2022 was the year that emphasized the importance of self-custody, and in this week's retrospective, we revisit the top five security incidents and the lessons we've learned. These events will serve as a valuable reference in the future.
5) $625 million stolen in Ronin Network exploit
We'll start with the theft of $625 million through the exploitation of the Ronin Network in the spring of 2022. Players were earning tokens in the video game Axie Infinity, which was connected to the ethereum sidechain, Ronin Network. However, in March, an attacker hacked the network's private keys and exploited validator nodes, resulting in a loss of around $625 million. The attack was later linked to a North Korean hacking group known as Lazarus, and about $30 million was recovered in September.
The main lesson to learn from this incident is that the security of crypto projects is only as strong as their weakest link, which often refers to the underlying network infrastructure. Sidechains, bridges, and other forms of tokenization rely on trust, which needs to be minimized while dealing with third parties.
4) Celsius freezes for bankruptcy, leaving user funds stranded
In the fourth position, we have the incident where Celsius froze and left its users' funds stranded due to bankruptcy. This happened during a cold snap in summer when bitcoin prices had decreased by over 50% year-to-date, and lending platforms like Celsius were struggling.
Initially, Celsius suspended withdrawals and cited "extreme market conditions" while assuring users that it was working to stabilize liquidity. However, it later came to light that the issue was not with liquidity but rather the reserves. In July, Celsius declared bankruptcy, revealing a shortfall of $1.2 billion, and affected users can reportedly file claims until January.
The key takeaway from this event is that liquidity issues should not arise for exchanges and lending platforms if they genuinely possess the assets they claim to have. To understand the risks of obscured supply, check out this in-depth exploration of "fake bitcoin."
3) Tornado Cash developer arrested in Amsterdam
If conducted on-chain, transactions involving Bitcoin and other cryptocurrencies are publicly visible. Corporations and governments can now monitor fund movements between addresses due to blockchain analytics. However, there is one way to protect privacy: coin mixing.
In August, the US Treasury Department targeted Tornado Cash, an open-source mixing platform, alleging it was being used for money laundering. The ethereum-based platform was sanctioned, and developer Alexey Pertsev was arrested in Amsterdam a few days later for his supposed involvement. Pertsev is still being detained as of December 2022.
This event highlights that government officials frequently associate a desire for privacy with criminal activity, even though there are many legitimate reasons for wanting to maintain privacy. As nations address this issue in the years to come, one significant question to consider is whether open-source code is protected as free speech.
🔑 Key Insight: Government officials frequently conflate a desire for privacy with criminal activity, but there are many legitimate reasons for seeking privacy. This arrest raises many questions that nations will grapple with in years to come, but here's an important one: Is open-source code free speech?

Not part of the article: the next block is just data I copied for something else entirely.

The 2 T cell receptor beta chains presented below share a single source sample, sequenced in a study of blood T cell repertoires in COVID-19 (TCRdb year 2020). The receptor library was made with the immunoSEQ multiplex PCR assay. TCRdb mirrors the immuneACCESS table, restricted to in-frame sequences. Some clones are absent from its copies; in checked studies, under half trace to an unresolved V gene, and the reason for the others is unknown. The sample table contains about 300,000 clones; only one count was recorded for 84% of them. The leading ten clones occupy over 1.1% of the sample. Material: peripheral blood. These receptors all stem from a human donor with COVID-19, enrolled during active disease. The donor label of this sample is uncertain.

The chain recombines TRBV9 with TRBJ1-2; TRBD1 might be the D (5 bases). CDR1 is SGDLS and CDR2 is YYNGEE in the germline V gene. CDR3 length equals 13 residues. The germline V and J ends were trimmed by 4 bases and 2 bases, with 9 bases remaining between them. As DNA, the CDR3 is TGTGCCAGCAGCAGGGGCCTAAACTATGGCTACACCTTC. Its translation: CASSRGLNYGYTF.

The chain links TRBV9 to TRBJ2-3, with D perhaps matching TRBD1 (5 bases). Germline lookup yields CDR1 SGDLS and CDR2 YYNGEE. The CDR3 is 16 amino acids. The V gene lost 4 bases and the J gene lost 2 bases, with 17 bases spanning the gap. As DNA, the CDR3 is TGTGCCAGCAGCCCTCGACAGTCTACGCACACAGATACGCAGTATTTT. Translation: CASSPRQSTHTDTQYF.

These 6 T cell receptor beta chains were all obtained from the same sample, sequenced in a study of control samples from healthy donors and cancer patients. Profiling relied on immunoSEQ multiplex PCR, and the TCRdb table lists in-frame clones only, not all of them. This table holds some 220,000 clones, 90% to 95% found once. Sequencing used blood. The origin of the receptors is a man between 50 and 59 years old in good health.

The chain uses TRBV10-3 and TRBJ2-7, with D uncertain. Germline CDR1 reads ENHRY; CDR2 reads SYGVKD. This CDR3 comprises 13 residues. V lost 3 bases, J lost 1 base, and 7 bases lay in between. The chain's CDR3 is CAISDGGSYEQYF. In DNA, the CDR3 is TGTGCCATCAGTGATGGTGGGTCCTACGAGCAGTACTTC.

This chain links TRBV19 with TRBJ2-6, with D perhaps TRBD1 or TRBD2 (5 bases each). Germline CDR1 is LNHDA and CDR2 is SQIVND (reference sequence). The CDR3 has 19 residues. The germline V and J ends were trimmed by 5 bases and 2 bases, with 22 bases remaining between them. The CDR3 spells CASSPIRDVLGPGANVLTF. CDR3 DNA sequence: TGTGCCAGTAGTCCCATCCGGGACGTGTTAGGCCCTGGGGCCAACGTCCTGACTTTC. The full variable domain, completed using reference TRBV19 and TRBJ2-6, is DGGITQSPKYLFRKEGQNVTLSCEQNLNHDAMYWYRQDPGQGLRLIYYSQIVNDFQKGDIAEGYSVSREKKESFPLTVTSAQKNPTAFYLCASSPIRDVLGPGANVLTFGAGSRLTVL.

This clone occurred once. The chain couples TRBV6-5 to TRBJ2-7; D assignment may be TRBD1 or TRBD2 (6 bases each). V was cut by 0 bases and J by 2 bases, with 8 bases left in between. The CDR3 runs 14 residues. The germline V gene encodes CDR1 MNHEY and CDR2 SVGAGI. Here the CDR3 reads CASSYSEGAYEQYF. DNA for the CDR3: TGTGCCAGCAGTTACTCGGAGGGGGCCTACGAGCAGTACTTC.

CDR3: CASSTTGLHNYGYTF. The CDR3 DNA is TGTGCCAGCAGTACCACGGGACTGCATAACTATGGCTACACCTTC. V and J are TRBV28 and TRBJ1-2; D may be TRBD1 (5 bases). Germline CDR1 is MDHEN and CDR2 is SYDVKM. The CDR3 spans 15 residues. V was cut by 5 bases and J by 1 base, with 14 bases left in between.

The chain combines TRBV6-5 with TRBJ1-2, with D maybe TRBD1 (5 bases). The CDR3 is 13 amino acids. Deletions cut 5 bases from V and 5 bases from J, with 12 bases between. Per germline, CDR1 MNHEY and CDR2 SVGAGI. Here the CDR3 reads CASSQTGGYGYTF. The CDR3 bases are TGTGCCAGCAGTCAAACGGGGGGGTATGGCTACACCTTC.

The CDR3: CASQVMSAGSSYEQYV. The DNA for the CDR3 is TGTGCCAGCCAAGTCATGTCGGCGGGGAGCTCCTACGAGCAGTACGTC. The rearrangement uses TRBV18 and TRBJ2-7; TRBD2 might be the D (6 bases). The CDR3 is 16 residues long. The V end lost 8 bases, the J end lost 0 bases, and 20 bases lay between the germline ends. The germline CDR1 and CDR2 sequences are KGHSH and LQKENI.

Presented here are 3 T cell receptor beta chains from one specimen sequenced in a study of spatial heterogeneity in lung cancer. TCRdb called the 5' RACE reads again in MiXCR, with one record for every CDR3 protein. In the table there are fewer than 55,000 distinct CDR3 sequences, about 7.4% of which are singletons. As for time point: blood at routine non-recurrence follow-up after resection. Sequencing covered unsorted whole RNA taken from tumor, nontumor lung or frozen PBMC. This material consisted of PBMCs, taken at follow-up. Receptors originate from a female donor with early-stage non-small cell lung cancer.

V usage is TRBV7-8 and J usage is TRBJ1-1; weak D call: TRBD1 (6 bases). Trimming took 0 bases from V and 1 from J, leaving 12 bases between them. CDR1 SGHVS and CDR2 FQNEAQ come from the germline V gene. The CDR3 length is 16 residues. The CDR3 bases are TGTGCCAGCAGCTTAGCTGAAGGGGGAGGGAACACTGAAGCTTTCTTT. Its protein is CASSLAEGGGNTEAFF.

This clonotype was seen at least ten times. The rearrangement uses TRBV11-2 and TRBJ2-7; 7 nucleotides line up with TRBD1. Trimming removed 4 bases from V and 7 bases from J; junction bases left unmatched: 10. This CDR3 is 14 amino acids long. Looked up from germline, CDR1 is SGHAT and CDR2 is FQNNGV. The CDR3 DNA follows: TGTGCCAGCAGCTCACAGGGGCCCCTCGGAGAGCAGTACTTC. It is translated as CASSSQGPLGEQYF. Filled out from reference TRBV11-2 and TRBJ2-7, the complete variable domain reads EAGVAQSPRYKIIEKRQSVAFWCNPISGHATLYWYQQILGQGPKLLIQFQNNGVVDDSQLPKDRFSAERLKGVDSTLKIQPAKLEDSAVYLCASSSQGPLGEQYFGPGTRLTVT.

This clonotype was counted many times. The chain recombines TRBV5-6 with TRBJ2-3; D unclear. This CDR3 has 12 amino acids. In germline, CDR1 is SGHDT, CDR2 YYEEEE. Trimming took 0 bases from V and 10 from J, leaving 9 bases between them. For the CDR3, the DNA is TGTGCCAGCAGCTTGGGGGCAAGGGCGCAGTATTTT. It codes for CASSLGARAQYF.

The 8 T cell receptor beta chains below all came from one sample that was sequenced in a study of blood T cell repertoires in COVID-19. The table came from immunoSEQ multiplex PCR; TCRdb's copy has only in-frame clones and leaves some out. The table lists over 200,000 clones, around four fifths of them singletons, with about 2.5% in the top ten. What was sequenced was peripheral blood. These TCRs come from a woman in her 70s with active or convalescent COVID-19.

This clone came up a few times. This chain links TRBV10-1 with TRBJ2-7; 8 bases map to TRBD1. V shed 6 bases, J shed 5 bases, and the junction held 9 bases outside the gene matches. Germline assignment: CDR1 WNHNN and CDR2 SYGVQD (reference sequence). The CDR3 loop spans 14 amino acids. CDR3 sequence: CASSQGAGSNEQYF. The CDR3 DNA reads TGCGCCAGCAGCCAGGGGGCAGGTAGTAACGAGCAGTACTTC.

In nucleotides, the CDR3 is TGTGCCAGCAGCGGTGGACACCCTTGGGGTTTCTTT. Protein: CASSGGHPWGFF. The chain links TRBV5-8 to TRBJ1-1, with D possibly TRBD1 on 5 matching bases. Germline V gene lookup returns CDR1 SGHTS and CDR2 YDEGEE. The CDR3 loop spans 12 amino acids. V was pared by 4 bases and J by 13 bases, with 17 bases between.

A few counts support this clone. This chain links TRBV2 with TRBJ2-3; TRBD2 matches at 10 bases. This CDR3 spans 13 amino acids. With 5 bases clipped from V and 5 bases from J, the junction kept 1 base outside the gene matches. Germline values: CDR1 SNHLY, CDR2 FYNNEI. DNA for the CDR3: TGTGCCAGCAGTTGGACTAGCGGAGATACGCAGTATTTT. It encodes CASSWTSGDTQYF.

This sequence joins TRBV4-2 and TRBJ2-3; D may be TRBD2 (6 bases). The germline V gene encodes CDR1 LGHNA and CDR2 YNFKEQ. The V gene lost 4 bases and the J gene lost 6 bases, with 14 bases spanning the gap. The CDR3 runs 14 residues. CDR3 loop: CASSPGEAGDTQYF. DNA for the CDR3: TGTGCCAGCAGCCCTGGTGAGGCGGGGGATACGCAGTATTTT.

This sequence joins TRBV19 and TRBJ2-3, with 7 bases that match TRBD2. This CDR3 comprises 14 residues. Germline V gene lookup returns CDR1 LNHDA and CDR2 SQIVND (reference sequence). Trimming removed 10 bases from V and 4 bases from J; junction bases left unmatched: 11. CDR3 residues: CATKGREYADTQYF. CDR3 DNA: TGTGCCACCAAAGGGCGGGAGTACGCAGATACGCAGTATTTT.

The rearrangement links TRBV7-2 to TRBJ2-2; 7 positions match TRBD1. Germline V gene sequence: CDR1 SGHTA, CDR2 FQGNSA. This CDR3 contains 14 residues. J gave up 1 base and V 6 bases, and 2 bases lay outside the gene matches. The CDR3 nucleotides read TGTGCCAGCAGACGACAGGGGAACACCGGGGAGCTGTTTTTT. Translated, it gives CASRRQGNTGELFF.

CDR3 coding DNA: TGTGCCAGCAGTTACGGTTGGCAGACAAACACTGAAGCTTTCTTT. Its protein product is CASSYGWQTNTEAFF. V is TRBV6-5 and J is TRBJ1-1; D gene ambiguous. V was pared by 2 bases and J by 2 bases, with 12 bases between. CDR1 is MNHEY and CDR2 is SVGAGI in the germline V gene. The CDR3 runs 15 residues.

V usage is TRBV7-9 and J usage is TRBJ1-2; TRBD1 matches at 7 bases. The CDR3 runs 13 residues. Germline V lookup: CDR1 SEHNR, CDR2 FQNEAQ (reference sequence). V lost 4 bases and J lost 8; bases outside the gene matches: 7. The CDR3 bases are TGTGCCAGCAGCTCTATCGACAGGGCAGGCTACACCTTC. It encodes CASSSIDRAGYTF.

2) Canada blacklists bitcoin addresses tied to trucker protest
At the beginning of 2022, a group of truckers and supporters started blockading border crossings from Canada into the US to protest against COVID-19 restrictions. Some of the supporters began fundraising to continue the protest.
However, the Canadian government was not receptive, and officials leveraged emergency powers to crack down on individuals affiliated with the demonstration. To do so, the government relied on institutions to freeze bank accounts and sanction bitcoin addresses linked to the convoy, even those who had simply donated to the cause.
🔑 Key Insight: Freezing protestors' financial assets is a significant action. While the bitcoin network remained unaffected, the government's reaction was significant and highlighted the importance of self-custody in safeguarding financial freedom, as argued in this op-ed by our CEO, Nick Neuman, in Fortune.
1) Game over for FTX
During his Congressional testimony earlier this month, new FTX CEO John Ray expressed his lack of trust in any of the exchange's documents, given its now-bankrupt status. Ray faces a challenging task, as the records are disorganized, and the cluster of affiliated entities and corporations is overwhelming. Additionally, former CEO Sam Bankman-Fried is due to appear in court.
Ultimately, the crucial fact since the company's mid-November bankruptcy is the loss of $8 billion of customer funds.
🔑 Key Insight: $8 billion is a staggering amount that can be difficult to grasp. To put it into perspective, imagine a professional sports team, complete with players, coaches, uniforms, concession stands, merchandise, and fans both in the arena and at home. Now, imagine that entire team ceasing to exist. That's how significant $8 billion is.